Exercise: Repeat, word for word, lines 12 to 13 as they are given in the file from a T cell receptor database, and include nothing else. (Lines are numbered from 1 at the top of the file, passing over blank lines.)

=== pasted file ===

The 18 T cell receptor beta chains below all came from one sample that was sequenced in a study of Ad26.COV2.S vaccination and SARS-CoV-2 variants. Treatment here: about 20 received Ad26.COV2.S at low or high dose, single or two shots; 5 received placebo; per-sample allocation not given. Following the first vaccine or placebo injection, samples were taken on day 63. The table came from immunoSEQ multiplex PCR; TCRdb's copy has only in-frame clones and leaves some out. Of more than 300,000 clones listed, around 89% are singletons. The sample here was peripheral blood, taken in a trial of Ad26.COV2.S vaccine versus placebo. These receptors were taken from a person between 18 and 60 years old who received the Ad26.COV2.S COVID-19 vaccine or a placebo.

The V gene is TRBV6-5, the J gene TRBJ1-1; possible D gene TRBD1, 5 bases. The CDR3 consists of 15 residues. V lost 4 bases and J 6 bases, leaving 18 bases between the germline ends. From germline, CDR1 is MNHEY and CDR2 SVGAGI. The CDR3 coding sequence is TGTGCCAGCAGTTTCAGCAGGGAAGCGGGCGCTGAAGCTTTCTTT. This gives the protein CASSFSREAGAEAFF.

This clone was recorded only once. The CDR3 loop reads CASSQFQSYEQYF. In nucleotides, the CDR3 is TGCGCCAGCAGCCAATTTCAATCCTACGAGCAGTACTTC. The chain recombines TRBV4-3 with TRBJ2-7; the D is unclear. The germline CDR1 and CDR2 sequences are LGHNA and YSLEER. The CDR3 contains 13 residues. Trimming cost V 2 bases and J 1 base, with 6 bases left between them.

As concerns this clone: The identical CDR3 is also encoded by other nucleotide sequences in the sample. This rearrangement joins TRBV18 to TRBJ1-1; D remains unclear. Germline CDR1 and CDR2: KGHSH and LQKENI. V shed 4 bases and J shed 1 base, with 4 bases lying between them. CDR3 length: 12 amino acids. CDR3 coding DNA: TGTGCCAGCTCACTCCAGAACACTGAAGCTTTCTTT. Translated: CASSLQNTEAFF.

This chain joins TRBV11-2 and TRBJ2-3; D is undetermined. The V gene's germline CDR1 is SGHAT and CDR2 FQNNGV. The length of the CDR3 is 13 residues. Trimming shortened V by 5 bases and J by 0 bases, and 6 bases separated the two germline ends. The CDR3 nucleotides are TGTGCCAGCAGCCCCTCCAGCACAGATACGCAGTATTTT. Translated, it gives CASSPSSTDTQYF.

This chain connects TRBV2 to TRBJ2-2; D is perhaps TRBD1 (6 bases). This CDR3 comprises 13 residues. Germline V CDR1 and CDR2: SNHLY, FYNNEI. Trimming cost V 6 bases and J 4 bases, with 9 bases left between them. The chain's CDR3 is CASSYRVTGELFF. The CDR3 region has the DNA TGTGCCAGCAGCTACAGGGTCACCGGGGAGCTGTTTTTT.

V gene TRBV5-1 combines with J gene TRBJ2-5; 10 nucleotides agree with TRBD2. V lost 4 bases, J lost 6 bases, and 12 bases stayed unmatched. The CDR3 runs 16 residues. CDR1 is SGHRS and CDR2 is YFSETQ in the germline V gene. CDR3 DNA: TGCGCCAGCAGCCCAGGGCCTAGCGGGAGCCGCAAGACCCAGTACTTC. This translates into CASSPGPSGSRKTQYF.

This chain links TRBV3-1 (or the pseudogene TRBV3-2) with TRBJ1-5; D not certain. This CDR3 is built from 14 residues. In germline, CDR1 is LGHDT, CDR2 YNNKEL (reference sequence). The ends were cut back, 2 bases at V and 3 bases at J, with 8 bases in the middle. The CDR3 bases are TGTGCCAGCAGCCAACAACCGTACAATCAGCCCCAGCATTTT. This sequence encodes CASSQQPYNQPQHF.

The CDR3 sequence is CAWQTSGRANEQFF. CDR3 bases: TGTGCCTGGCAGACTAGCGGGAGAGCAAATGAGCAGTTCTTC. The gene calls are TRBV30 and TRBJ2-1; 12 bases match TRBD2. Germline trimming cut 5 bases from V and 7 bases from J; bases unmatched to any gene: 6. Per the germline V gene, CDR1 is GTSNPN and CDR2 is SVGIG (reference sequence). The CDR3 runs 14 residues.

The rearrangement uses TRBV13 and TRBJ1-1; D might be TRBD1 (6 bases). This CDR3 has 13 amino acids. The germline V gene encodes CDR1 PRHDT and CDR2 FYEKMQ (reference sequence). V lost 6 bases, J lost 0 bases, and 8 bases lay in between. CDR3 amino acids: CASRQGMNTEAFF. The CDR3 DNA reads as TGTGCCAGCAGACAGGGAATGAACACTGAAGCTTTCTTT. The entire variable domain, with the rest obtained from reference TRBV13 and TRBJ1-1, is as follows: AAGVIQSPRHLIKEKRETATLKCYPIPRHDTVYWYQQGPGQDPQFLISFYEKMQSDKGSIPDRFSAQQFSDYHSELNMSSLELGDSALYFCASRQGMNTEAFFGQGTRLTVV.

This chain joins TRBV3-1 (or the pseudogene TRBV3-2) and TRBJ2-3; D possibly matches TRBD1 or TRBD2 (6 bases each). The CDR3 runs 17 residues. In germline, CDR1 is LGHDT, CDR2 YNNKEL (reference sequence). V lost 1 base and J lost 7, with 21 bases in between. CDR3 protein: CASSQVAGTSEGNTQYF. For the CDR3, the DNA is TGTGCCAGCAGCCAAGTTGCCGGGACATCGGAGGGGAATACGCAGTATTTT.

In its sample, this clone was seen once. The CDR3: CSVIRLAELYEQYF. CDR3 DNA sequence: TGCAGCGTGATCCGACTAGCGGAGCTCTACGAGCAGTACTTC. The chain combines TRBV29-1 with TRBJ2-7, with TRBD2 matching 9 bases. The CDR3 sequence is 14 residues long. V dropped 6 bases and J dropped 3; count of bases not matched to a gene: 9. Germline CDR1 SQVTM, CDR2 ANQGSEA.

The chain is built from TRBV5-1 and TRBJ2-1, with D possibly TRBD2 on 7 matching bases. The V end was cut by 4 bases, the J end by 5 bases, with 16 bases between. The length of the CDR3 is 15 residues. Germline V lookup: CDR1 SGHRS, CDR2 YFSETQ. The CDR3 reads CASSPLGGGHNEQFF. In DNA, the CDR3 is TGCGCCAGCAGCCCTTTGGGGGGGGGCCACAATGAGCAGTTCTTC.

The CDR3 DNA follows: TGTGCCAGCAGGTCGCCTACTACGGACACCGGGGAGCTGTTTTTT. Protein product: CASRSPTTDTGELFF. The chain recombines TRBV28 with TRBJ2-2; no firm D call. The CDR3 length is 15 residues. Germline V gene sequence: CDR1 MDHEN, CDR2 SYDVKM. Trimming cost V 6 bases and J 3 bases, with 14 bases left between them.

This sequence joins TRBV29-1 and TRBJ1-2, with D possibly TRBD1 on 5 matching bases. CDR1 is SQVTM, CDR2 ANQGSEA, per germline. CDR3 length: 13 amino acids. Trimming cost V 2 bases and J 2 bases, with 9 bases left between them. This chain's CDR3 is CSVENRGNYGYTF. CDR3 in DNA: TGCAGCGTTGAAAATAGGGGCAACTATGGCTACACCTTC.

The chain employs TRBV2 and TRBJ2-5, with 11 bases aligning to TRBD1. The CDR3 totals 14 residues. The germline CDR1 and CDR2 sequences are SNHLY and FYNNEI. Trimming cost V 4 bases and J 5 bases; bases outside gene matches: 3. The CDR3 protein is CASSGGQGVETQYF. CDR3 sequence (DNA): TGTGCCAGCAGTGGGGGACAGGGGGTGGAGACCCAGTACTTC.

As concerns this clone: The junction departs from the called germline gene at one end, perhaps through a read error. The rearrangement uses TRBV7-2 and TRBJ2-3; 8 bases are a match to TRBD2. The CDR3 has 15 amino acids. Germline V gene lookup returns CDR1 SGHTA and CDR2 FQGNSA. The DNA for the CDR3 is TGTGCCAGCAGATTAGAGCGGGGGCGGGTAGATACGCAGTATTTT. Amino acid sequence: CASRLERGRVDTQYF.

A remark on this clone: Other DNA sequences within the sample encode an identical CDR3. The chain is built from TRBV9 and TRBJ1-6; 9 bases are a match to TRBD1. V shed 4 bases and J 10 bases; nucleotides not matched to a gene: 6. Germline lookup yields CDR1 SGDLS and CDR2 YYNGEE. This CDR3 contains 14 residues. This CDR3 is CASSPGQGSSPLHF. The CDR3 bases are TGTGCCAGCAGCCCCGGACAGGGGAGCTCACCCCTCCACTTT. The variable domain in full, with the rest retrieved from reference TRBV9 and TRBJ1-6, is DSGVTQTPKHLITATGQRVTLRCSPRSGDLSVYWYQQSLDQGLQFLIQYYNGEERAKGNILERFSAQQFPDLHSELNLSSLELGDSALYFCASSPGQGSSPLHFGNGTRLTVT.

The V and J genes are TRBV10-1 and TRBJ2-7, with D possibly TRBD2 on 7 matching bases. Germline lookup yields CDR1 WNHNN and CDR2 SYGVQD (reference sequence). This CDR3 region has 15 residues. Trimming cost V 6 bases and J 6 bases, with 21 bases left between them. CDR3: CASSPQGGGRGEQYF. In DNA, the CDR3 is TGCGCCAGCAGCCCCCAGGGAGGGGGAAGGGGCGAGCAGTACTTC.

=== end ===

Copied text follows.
In its sample, this clone was seen once. The CDR3: CSVIRLAELYEQYF. CDR3 DNA sequence: TGCAGCGTGATCCGACTAGCGGAGCTCTACGAGCAGTACTTC. The chain combines TRBV29-1 with TRBJ2-7, with TRBD2 matching 9 bases. The CDR3 sequence is 14 residues long. V dropped 6 bases and J dropped 3; count of bases not matched to a gene: 9. Germline CDR1 SQVTM, CDR2 ANQGSEA.

The chain is built from TRBV5-1 and TRBJ2-1, with D possibly TRBD2 on 7 matching bases. The V end was cut by 4 bases, the J end by 5 bases, with 16 bases between. The length of the CDR3 is 15 residues. Germline V lookup: CDR1 SGHRS, CDR2 YFSETQ. The CDR3 reads CASSPLGGGHNEQFF. In DNA, the CDR3 is TGCGCCAGCAGCCCTTTGGGGGGGGGCCACAATGAGCAGTTCTTC.